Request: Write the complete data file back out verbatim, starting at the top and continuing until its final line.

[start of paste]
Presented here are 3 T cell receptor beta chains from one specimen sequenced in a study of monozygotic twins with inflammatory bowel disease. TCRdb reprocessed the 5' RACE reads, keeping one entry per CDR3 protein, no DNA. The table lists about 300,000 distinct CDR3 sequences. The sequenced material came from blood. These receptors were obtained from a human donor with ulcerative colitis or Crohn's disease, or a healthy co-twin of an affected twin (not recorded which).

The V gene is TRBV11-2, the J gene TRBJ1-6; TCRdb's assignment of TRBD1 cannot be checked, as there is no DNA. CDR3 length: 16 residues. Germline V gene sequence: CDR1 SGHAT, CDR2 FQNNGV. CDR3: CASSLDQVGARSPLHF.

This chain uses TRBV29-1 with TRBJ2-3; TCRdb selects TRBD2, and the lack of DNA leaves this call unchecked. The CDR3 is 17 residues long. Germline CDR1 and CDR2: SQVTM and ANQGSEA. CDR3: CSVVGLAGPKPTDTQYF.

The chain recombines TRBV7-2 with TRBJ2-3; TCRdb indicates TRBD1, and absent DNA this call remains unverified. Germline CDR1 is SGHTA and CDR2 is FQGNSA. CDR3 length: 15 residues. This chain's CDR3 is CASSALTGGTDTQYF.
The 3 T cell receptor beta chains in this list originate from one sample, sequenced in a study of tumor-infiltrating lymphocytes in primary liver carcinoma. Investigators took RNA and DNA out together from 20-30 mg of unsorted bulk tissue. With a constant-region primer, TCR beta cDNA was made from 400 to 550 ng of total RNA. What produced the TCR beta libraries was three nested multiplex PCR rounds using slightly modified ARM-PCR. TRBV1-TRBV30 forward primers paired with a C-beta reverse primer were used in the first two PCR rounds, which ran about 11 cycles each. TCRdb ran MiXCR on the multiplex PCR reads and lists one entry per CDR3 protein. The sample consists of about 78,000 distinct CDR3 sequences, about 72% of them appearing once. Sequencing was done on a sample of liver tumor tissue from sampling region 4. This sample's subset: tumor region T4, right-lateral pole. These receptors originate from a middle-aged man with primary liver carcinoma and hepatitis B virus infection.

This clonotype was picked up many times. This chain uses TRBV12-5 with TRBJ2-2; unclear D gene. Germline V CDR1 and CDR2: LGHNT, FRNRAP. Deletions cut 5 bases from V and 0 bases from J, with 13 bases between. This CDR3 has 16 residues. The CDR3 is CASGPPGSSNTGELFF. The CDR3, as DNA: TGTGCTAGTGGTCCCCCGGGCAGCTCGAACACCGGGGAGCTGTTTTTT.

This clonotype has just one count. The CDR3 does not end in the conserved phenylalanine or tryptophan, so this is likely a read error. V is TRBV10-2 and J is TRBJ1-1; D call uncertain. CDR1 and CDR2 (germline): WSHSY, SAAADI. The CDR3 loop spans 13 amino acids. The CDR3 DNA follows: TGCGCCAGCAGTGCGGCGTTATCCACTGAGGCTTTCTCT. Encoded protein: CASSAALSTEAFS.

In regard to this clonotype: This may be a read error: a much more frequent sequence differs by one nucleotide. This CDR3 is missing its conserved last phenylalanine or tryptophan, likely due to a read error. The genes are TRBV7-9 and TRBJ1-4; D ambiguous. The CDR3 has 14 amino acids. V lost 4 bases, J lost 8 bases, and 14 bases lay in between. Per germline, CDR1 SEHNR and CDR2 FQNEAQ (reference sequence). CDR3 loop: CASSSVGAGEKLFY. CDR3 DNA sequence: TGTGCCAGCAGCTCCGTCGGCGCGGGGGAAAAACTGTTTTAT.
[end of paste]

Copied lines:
Presented here are 3 T cell receptor beta chains from one specimen sequenced in a study of monozygotic twins with inflammatory bowel disease. TCRdb reprocessed the 5' RACE reads, keeping one entry per CDR3 protein, no DNA. The table lists about 300,000 distinct CDR3 sequences. The sequenced material came from blood. These receptors were obtained from a human donor with ulcerative colitis or Crohn's disease, or a healthy co-twin of an affected twin (not recorded which).

The V gene is TRBV11-2, the J gene TRBJ1-6; TCRdb's assignment of TRBD1 cannot be checked, as there is no DNA. CDR3 length: 16 residues. Germline V gene sequence: CDR1 SGHAT, CDR2 FQNNGV. CDR3: CASSLDQVGARSPLHF.

This chain uses TRBV29-1 with TRBJ2-3; TCRdb selects TRBD2, and the lack of DNA leaves this call unchecked. The CDR3 is 17 residues long. Germline CDR1 and CDR2: SQVTM and ANQGSEA. CDR3: CSVVGLAGPKPTDTQYF.

The chain recombines TRBV7-2 with TRBJ2-3; TCRdb indicates TRBD1, and absent DNA this call remains unverified. Germline CDR1 is SGHTA and CDR2 is FQGNSA. CDR3 length: 15 residues. This chain's CDR3 is CASSALTGGTDTQYF.
The 3 T cell receptor beta chains in this list originate from one sample, sequenced in a study of tumor-infiltrating lymphocytes in primary liver carcinoma. Investigators took RNA and DNA out together from 20-30 mg of unsorted bulk tissue. With a constant-region primer, TCR beta cDNA was made from 400 to 550 ng of total RNA. What produced the TCR beta libraries was three nested multiplex PCR rounds using slightly modified ARM-PCR. TRBV1-TRBV30 forward primers paired with a C-beta reverse primer were used in the first two PCR rounds, which ran about 11 cycles each. TCRdb ran MiXCR on the multiplex PCR reads and lists one entry per CDR3 protein. The sample consists of about 78,000 distinct CDR3 sequences, about 72% of them appearing once. Sequencing was done on a sample of liver tumor tissue from sampling region 4. This sample's subset: tumor region T4, right-lateral pole. These receptors originate from a middle-aged man with primary liver carcinoma and hepatitis B virus infection.

This clonotype was picked up many times. This chain uses TRBV12-5 with TRBJ2-2; unclear D gene. Germline V CDR1 and CDR2: LGHNT, FRNRAP. Deletions cut 5 bases from V and 0 bases from J, with 13 bases between. This CDR3 has 16 residues. The CDR3 is CASGPPGSSNTGELFF. The CDR3, as DNA: TGTGCTAGTGGTCCCCCGGGCAGCTCGAACACCGGGGAGCTGTTTTTT.

This clonotype has just one count. The CDR3 does not end in the conserved phenylalanine or tryptophan, so this is likely a read error. V is TRBV10-2 and J is TRBJ1-1; D call uncertain. CDR1 and CDR2 (germline): WSHSY, SAAADI. The CDR3 loop spans 13 amino acids. The CDR3 DNA follows: TGCGCCAGCAGTGCGGCGTTATCCACTGAGGCTTTCTCT. Encoded protein: CASSAALSTEAFS.

In regard to this clonotype: This may be a read error: a much more frequent sequence differs by one nucleotide. This CDR3 is missing its conserved last phenylalanine or tryptophan, likely due to a read error. The genes are TRBV7-9 and TRBJ1-4; D ambiguous. The CDR3 has 14 amino acids. V lost 4 bases, J lost 8 bases, and 14 bases lay in between. Per germline, CDR1 SEHNR and CDR2 FQNEAQ (reference sequence). CDR3 loop: CASSSVGAGEKLFY. CDR3 DNA sequence: TGTGCCAGCAGCTCCGTCGGCGCGGGGGAAAAACTGTTTTAT.